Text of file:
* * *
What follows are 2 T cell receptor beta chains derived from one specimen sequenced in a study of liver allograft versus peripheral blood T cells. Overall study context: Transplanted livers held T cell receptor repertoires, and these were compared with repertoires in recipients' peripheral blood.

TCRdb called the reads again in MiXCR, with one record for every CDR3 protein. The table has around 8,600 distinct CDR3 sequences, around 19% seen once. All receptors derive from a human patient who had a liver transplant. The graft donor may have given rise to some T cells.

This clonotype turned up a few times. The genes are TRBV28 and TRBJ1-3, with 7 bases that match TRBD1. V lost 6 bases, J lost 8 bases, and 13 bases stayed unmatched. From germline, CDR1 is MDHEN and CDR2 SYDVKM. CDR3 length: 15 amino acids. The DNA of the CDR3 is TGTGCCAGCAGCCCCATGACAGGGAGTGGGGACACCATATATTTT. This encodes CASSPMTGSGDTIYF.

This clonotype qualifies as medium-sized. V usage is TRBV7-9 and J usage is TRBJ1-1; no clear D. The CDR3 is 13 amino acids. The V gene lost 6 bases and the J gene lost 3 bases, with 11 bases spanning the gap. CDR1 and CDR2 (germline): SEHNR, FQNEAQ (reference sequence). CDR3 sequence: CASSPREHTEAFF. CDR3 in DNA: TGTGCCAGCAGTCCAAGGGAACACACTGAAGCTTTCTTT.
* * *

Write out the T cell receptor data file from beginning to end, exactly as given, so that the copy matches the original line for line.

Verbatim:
What follows are 2 T cell receptor beta chains derived from one specimen sequenced in a study of liver allograft versus peripheral blood T cells. Overall study context: Transplanted livers held T cell receptor repertoires, and these were compared with repertoires in recipients' peripheral blood.

TCRdb called the reads again in MiXCR, with one record for every CDR3 protein. The table has around 8,600 distinct CDR3 sequences, around 19% seen once. All receptors derive from a human patient who had a liver transplant. The graft donor may have given rise to some T cells.

This clonotype turned up a few times. The genes are TRBV28 and TRBJ1-3, with 7 bases that match TRBD1. V lost 6 bases, J lost 8 bases, and 13 bases stayed unmatched. From germline, CDR1 is MDHEN and CDR2 SYDVKM. CDR3 length: 15 amino acids. The DNA of the CDR3 is TGTGCCAGCAGCCCCATGACAGGGAGTGGGGACACCATATATTTT. This encodes CASSPMTGSGDTIYF.

This clonotype qualifies as medium-sized. V usage is TRBV7-9 and J usage is TRBJ1-1; no clear D. The CDR3 is 13 amino acids. The V gene lost 6 bases and the J gene lost 3 bases, with 11 bases spanning the gap. CDR1 and CDR2 (germline): SEHNR, FQNEAQ (reference sequence). CDR3 sequence: CASSPREHTEAFF. CDR3 in DNA: TGTGCCAGCAGTCCAAGGGAACACACTGAAGCTTTCTTT.